Sunday, August 5, 2012


John was a good and holy man, and when he passed away, the Lord Himself greeted him at the pearly gates of heaven. “Are you hungry, John?” the Lord asked. “I could eat," said John. The Lord opened a can of tuna, and they shared it. While eating, John looked down into Hell and noticed the inhabitants devouring enormous steaks, lobsters, pastries and fine wine.  The next day, the Lord again asked John if he was hungry, and John again said yes.  Once again, a can of tuna was opened and shared, while down below John noticed a feast of caviar, champagne, lamb, truffles, brandy and chocolates. The next day, mealtime arrived and another can of tuna was opened.  Meekly, John said, "Lord, I am very happy to be in heaven as a reward for the good life I lived. But, this is heaven, and all I get to eat is tuna. But in the Other Place, they eat like Kings. I just don't understand." "Well, to be honest, John," the Lord said, "for just the two of us, it really doesn’t pay to hire a cook."

Jesus said, “Do not work for food that perishes but for the food that endures for eternal life, which the Son of Man will give you.”  We find ourselves today in the midst of a four-week cycle in our readings that invite us to reflect upon the incredible gift of the Eucharist. Last week we saw the multiplication of loaves and fishes; next week Jesus tells us that He is “the bread of life;” and the week after that He will remind us that whoever eats His flesh and drinks His blood “has eternal life.”  While these weeks focus naturally on the material of the Eucharist – this bread from Heaven, this manna in the desert, this flesh and blood – today reminds us that there is more to eating than food.  There is also a simple question: what do we hunger for?

Jesus offers us this most incredible food ever – a food that feeds not merely the body for a moment, but the soul for eternity; but he wants to know if this is what we want to eat.  There are so many competing hungers in our world – things like wealth, power, material goods, or popularity; and of course other hungers like love, truth, and everlasting life?  In our Gospel passage, Jesus addressed this issue with those who sought him after the miracle of the multiplication of the loaves that we heard about last week. Were they simply hungry for things which satisfy the body or for that which satisfies the heart and soul?  Jesus echoes the question posed by the prophet Isaiah: “Why do you spend your money for that which is not bread, and your labor for that which does not satisfy?”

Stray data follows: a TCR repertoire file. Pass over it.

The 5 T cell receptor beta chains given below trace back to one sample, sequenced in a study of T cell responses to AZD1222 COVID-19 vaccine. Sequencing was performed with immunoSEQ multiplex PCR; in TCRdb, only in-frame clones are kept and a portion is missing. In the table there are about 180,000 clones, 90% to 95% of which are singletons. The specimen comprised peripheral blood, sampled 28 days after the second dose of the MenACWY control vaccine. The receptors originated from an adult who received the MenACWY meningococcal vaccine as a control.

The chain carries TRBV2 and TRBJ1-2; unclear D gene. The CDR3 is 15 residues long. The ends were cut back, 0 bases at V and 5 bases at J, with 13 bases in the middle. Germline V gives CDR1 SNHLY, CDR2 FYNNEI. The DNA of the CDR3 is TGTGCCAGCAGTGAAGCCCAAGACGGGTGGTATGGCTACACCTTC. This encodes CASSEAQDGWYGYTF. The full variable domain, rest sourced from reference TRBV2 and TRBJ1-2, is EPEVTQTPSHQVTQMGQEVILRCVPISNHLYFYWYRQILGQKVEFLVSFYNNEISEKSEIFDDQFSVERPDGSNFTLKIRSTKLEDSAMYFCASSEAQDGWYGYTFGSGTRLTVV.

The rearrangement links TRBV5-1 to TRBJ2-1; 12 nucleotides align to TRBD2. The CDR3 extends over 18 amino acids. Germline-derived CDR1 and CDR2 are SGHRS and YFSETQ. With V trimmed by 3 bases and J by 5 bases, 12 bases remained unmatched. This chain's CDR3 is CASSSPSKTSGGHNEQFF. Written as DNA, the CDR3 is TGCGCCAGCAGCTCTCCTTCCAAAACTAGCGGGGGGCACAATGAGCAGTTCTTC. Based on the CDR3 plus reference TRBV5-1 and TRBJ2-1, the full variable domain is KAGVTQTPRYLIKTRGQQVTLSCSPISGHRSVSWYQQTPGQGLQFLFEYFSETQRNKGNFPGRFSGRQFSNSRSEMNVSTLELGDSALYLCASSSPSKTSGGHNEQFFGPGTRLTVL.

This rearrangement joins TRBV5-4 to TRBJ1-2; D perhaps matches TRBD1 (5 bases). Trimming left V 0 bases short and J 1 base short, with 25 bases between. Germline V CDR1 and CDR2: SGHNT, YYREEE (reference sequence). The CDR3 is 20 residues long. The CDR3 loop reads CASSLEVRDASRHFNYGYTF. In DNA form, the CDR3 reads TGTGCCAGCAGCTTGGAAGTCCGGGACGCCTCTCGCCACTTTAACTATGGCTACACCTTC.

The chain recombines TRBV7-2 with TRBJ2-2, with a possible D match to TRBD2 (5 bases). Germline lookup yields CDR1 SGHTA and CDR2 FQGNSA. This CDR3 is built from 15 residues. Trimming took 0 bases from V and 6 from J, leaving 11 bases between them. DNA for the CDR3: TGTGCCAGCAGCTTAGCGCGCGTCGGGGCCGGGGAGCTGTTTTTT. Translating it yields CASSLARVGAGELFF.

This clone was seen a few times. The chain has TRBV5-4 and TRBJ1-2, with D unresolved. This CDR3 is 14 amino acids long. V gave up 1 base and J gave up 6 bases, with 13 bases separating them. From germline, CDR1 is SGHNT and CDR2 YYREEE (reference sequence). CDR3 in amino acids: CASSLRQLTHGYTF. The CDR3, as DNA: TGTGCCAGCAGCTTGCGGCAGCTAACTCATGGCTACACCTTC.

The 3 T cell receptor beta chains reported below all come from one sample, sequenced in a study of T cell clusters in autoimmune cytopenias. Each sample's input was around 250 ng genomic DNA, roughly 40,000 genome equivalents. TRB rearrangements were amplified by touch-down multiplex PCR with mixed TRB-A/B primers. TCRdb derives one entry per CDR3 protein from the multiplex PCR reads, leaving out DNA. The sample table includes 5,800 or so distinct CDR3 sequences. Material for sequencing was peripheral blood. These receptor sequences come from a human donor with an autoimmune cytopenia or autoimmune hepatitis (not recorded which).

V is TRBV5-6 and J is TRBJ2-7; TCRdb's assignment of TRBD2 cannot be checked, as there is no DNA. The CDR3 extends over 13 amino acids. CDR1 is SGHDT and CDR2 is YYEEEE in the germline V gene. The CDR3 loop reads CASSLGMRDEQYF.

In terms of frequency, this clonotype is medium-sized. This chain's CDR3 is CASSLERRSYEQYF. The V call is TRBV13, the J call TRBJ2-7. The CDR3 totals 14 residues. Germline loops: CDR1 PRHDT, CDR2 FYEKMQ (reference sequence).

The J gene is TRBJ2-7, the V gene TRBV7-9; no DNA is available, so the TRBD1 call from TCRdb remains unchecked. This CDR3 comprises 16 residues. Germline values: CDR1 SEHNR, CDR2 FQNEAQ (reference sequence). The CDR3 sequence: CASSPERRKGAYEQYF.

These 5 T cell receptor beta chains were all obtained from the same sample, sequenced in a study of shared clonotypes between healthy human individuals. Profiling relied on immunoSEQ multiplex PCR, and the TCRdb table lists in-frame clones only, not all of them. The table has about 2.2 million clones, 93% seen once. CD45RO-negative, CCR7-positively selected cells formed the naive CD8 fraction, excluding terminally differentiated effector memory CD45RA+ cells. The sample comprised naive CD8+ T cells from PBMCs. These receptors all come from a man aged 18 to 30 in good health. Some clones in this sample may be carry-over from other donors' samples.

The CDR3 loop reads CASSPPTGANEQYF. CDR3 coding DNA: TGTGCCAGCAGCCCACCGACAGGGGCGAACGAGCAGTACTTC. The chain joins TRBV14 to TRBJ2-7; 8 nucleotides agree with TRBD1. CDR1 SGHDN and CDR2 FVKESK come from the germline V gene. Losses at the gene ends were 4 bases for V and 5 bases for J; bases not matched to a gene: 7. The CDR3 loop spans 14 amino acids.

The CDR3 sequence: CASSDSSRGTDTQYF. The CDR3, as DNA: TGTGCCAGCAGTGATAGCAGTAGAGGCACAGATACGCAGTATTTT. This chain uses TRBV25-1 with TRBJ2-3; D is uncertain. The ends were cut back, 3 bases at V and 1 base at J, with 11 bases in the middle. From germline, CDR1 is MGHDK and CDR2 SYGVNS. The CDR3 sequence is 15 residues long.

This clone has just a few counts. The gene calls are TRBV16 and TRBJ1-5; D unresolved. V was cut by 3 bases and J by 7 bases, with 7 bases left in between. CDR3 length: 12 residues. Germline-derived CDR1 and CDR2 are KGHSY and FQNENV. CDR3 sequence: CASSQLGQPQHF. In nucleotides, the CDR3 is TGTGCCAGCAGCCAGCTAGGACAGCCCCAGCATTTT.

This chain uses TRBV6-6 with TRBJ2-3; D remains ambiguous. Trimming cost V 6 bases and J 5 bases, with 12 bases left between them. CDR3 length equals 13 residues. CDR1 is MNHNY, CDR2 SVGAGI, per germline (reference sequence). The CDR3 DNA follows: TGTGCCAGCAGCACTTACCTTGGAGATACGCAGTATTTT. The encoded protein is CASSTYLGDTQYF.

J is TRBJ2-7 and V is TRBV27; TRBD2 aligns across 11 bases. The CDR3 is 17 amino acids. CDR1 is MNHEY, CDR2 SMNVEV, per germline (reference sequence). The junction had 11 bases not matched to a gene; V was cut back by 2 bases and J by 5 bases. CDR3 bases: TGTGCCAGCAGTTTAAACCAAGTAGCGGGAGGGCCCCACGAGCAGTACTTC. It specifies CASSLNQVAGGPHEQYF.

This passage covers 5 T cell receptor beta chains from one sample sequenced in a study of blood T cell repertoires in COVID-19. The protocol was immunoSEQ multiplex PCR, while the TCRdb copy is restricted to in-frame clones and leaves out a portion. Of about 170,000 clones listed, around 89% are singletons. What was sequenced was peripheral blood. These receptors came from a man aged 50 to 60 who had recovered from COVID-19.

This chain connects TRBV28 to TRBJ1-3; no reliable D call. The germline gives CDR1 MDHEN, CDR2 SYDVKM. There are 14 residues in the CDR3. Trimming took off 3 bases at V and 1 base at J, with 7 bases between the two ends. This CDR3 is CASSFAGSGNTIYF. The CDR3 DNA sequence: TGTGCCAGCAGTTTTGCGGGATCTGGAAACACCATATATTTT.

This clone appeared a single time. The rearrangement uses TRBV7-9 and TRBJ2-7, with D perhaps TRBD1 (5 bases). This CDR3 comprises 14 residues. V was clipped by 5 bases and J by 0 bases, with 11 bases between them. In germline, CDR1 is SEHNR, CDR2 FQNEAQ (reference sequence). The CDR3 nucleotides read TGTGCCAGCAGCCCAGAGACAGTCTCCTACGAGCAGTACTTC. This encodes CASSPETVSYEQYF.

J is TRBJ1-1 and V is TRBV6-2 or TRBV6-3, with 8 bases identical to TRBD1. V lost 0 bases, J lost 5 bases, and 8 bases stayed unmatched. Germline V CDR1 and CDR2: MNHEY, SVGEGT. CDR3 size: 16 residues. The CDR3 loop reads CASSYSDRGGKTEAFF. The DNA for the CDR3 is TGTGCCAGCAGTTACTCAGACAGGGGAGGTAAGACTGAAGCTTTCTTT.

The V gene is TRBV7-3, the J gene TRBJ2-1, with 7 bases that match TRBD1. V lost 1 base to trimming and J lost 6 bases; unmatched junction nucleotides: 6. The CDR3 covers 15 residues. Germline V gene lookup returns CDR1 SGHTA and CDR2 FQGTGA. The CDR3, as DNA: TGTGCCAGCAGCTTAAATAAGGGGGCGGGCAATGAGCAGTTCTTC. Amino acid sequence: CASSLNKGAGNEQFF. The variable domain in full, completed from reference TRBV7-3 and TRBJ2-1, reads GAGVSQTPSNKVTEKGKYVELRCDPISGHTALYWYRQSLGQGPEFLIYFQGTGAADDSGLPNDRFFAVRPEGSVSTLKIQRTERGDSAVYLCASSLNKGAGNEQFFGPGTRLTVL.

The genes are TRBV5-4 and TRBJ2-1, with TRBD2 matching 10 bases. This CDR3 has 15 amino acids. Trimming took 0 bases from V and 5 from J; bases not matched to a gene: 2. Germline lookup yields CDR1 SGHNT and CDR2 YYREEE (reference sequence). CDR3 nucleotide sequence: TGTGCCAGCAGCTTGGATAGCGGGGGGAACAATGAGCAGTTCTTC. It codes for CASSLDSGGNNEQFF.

We are reminded that there are two kinds of hunger – physical and spiritual – and that only God can satisfy the spiritual hunger in our heart and soul – the hunger for truth, for holiness, for completeness, for wholeness, for happiness, and for love.

He wants us to be hungry for this new type of living.  We are called to be hungry for life of love and service, and the forgiveness of others that corresponds to God's mercy and kindness; a life of holiness and purity which corresponds to God's holiness; and a life of submission and trust which gives witness to the wisdom of God.  In other words, we are called as St. Augustine said to “become what we receive.”  This is the heart of the Eucharist; that we do not merely consume it, but become it; we become Christ; we become what we receive.

It all comes down to that fundamental question – what are we hungry for?  Are we hungry to be fed on the bread that the world offers? It is a false bread, that will only feed for a moment but leaves us ultimately hungry and incomplete.  Or do we hunger for the bread that comes down from heaven?  Do we thirst for the words of everlasting life?

The crowd we see in today’s Gospel seem to want to fill the wrong hunger.  They clamor for Jesus not because they want holiness and eternal life; they just want more bread. They want to make him a mere king who fills the stomach with bread.  But Jesus chastises them for missing the opportunity before them: “You are looking for me not because you saw signs but because you ate the loaves and were filled.”   Because of this, Jesus hid away from them. He did not want to be identified primarily with feeding stomachs. He wanted to be seen as One who has come to nourish the human spirit with the food that satisfies every hunger of the human heart, the food that does not perish but that gives life eternally.

The Lord wants to know, what do we hunger for?  Do we hunger for Him and Him alone?  He is ready to feed us once again today and everyday.  Are we hungry for what only Jesus can give?

“I am the bread of life; whoever comes to me will never hunger, and whoever believes in me will never thirst.”

May the Lord give you peace.

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